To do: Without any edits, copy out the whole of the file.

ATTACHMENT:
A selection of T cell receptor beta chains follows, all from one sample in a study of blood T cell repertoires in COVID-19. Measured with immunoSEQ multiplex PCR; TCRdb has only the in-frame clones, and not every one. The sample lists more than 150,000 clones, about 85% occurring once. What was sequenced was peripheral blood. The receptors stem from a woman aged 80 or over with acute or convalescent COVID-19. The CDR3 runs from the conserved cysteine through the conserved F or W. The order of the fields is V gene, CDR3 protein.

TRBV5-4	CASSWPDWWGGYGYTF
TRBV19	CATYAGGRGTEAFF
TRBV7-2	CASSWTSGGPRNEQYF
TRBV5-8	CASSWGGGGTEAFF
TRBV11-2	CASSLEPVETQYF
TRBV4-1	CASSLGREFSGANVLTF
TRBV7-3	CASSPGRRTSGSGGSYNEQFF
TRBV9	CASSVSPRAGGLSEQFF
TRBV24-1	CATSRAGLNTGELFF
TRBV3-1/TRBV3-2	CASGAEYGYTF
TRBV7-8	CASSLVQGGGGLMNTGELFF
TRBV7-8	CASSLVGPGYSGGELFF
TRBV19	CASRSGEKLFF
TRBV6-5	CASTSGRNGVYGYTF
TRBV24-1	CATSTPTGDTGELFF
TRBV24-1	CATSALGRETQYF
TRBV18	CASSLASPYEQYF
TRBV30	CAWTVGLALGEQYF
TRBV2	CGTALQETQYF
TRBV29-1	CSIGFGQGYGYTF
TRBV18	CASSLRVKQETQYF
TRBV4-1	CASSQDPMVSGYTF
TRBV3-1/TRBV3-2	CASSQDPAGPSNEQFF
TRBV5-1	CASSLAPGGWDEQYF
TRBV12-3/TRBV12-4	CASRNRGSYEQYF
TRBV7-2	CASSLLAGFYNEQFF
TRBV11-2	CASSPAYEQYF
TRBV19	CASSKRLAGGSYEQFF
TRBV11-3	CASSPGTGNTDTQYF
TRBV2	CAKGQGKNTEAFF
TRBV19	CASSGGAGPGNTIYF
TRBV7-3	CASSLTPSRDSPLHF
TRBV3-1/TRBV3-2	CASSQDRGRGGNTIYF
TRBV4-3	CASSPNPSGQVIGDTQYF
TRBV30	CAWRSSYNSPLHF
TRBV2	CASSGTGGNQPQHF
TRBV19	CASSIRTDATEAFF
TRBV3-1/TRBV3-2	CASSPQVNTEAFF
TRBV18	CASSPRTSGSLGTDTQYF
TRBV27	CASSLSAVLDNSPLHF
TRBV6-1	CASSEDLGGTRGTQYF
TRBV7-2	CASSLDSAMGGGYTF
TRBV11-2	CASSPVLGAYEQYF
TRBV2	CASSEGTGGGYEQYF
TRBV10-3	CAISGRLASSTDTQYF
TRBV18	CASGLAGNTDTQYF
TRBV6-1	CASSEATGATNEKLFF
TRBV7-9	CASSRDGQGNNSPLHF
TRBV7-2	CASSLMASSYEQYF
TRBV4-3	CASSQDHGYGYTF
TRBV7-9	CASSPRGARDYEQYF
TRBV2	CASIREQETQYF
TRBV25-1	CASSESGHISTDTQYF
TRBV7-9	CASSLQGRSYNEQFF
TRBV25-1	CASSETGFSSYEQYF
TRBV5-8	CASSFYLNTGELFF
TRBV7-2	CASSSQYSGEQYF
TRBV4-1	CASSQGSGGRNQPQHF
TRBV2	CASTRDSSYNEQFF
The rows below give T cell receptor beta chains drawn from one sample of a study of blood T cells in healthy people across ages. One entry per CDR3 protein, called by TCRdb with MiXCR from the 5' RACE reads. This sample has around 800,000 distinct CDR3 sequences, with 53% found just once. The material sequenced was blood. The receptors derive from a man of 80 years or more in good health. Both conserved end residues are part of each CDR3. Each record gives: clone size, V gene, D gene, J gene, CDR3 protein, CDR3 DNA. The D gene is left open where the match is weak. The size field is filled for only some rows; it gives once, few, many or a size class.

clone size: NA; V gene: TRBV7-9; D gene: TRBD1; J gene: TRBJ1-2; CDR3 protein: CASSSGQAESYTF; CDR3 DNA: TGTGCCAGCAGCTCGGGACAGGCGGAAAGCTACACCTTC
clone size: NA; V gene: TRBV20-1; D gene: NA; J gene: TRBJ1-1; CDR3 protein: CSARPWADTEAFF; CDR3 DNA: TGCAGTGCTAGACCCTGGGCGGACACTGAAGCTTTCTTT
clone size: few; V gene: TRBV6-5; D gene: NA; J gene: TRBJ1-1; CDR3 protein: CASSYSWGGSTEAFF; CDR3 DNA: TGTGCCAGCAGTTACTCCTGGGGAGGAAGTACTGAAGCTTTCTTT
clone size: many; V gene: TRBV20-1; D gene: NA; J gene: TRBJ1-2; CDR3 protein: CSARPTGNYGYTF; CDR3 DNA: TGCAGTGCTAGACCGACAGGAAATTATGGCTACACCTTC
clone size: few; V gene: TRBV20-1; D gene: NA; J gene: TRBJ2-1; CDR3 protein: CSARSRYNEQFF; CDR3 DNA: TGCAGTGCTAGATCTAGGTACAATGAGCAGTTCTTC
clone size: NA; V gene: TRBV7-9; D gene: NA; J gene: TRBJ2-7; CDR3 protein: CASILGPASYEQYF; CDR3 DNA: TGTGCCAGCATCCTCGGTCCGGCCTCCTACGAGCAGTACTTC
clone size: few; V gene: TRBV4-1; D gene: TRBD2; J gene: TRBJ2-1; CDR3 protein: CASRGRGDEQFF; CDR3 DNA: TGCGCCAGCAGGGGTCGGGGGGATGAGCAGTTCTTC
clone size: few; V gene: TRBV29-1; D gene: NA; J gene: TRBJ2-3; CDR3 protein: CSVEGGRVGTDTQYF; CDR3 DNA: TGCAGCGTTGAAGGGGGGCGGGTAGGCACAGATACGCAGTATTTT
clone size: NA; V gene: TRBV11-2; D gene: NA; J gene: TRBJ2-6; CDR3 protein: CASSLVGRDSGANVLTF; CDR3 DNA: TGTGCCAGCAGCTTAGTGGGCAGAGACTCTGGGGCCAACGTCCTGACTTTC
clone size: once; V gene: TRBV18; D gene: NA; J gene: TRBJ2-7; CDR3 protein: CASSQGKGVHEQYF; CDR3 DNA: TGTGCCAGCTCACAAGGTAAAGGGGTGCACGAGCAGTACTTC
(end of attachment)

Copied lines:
A selection of T cell receptor beta chains follows, all from one sample in a study of blood T cell repertoires in COVID-19. Measured with immunoSEQ multiplex PCR; TCRdb has only the in-frame clones, and not every one. The sample lists more than 150,000 clones, about 85% occurring once. What was sequenced was peripheral blood. The receptors stem from a woman aged 80 or over with acute or convalescent COVID-19. The CDR3 runs from the conserved cysteine through the conserved F or W. The order of the fields is V gene, CDR3 protein.

TRBV5-4	CASSWPDWWGGYGYTF
TRBV19	CATYAGGRGTEAFF
TRBV7-2	CASSWTSGGPRNEQYF
TRBV5-8	CASSWGGGGTEAFF
TRBV11-2	CASSLEPVETQYF
TRBV4-1	CASSLGREFSGANVLTF
TRBV7-3	CASSPGRRTSGSGGSYNEQFF
TRBV9	CASSVSPRAGGLSEQFF
TRBV24-1	CATSRAGLNTGELFF
TRBV3-1/TRBV3-2	CASGAEYGYTF
TRBV7-8	CASSLVQGGGGLMNTGELFF
TRBV7-8	CASSLVGPGYSGGELFF
TRBV19	CASRSGEKLFF
TRBV6-5	CASTSGRNGVYGYTF
TRBV24-1	CATSTPTGDTGELFF
TRBV24-1	CATSALGRETQYF
TRBV18	CASSLASPYEQYF
TRBV30	CAWTVGLALGEQYF
TRBV2	CGTALQETQYF
TRBV29-1	CSIGFGQGYGYTF
TRBV18	CASSLRVKQETQYF
TRBV4-1	CASSQDPMVSGYTF
TRBV3-1/TRBV3-2	CASSQDPAGPSNEQFF
TRBV5-1	CASSLAPGGWDEQYF
TRBV12-3/TRBV12-4	CASRNRGSYEQYF
TRBV7-2	CASSLLAGFYNEQFF
TRBV11-2	CASSPAYEQYF
TRBV19	CASSKRLAGGSYEQFF
TRBV11-3	CASSPGTGNTDTQYF
TRBV2	CAKGQGKNTEAFF
TRBV19	CASSGGAGPGNTIYF
TRBV7-3	CASSLTPSRDSPLHF
TRBV3-1/TRBV3-2	CASSQDRGRGGNTIYF
TRBV4-3	CASSPNPSGQVIGDTQYF
TRBV30	CAWRSSYNSPLHF
TRBV2	CASSGTGGNQPQHF
TRBV19	CASSIRTDATEAFF
TRBV3-1/TRBV3-2	CASSPQVNTEAFF
TRBV18	CASSPRTSGSLGTDTQYF
TRBV27	CASSLSAVLDNSPLHF
TRBV6-1	CASSEDLGGTRGTQYF
TRBV7-2	CASSLDSAMGGGYTF
TRBV11-2	CASSPVLGAYEQYF
TRBV2	CASSEGTGGGYEQYF
TRBV10-3	CAISGRLASSTDTQYF
TRBV18	CASGLAGNTDTQYF
TRBV6-1	CASSEATGATNEKLFF
TRBV7-9	CASSRDGQGNNSPLHF
TRBV7-2	CASSLMASSYEQYF
TRBV4-3	CASSQDHGYGYTF
TRBV7-9	CASSPRGARDYEQYF
TRBV2	CASIREQETQYF
TRBV25-1	CASSESGHISTDTQYF
TRBV7-9	CASSLQGRSYNEQFF
TRBV25-1	CASSETGFSSYEQYF
TRBV5-8	CASSFYLNTGELFF
TRBV7-2	CASSSQYSGEQYF
TRBV4-1	CASSQGSGGRNQPQHF
TRBV2	CASTRDSSYNEQFF
The rows below give T cell receptor beta chains drawn from one sample of a study of blood T cells in healthy people across ages. One entry per CDR3 protein, called by TCRdb with MiXCR from the 5' RACE reads. This sample has around 800,000 distinct CDR3 sequences, with 53% found just once. The material sequenced was blood. The receptors derive from a man of 80 years or more in good health. Both conserved end residues are part of each CDR3. Each record gives: clone size, V gene, D gene, J gene, CDR3 protein, CDR3 DNA. The D gene is left open where the match is weak. The size field is filled for only some rows; it gives once, few, many or a size class.

clone size: NA; V gene: TRBV7-9; D gene: TRBD1; J gene: TRBJ1-2; CDR3 protein: CASSSGQAESYTF; CDR3 DNA: TGTGCCAGCAGCTCGGGACAGGCGGAAAGCTACACCTTC
clone size: NA; V gene: TRBV20-1; D gene: NA; J gene: TRBJ1-1; CDR3 protein: CSARPWADTEAFF; CDR3 DNA: TGCAGTGCTAGACCCTGGGCGGACACTGAAGCTTTCTTT
clone size: few; V gene: TRBV6-5; D gene: NA; J gene: TRBJ1-1; CDR3 protein: CASSYSWGGSTEAFF; CDR3 DNA: TGTGCCAGCAGTTACTCCTGGGGAGGAAGTACTGAAGCTTTCTTT
clone size: many; V gene: TRBV20-1; D gene: NA; J gene: TRBJ1-2; CDR3 protein: CSARPTGNYGYTF; CDR3 DNA: TGCAGTGCTAGACCGACAGGAAATTATGGCTACACCTTC
clone size: few; V gene: TRBV20-1; D gene: NA; J gene: TRBJ2-1; CDR3 protein: CSARSRYNEQFF; CDR3 DNA: TGCAGTGCTAGATCTAGGTACAATGAGCAGTTCTTC
clone size: NA; V gene: TRBV7-9; D gene: NA; J gene: TRBJ2-7; CDR3 protein: CASILGPASYEQYF; CDR3 DNA: TGTGCCAGCATCCTCGGTCCGGCCTCCTACGAGCAGTACTTC
clone size: few; V gene: TRBV4-1; D gene: TRBD2; J gene: TRBJ2-1; CDR3 protein: CASRGRGDEQFF; CDR3 DNA: TGCGCCAGCAGGGGTCGGGGGGATGAGCAGTTCTTC
clone size: few; V gene: TRBV29-1; D gene: NA; J gene: TRBJ2-3; CDR3 protein: CSVEGGRVGTDTQYF; CDR3 DNA: TGCAGCGTTGAAGGGGGGCGGGTAGGCACAGATACGCAGTATTTT
clone size: NA; V gene: TRBV11-2; D gene: NA; J gene: TRBJ2-6; CDR3 protein: CASSLVGRDSGANVLTF; CDR3 DNA: TGTGCCAGCAGCTTAGTGGGCAGAGACTCTGGGGCCAACGTCCTGACTTTC
clone size: once; V gene: TRBV18; D gene: NA; J gene: TRBJ2-7; CDR3 protein: CASSQGKGVHEQYF; CDR3 DNA: TGTGCCAGCTCACAAGGTAAAGGGGTGCACGAGCAGTACTTC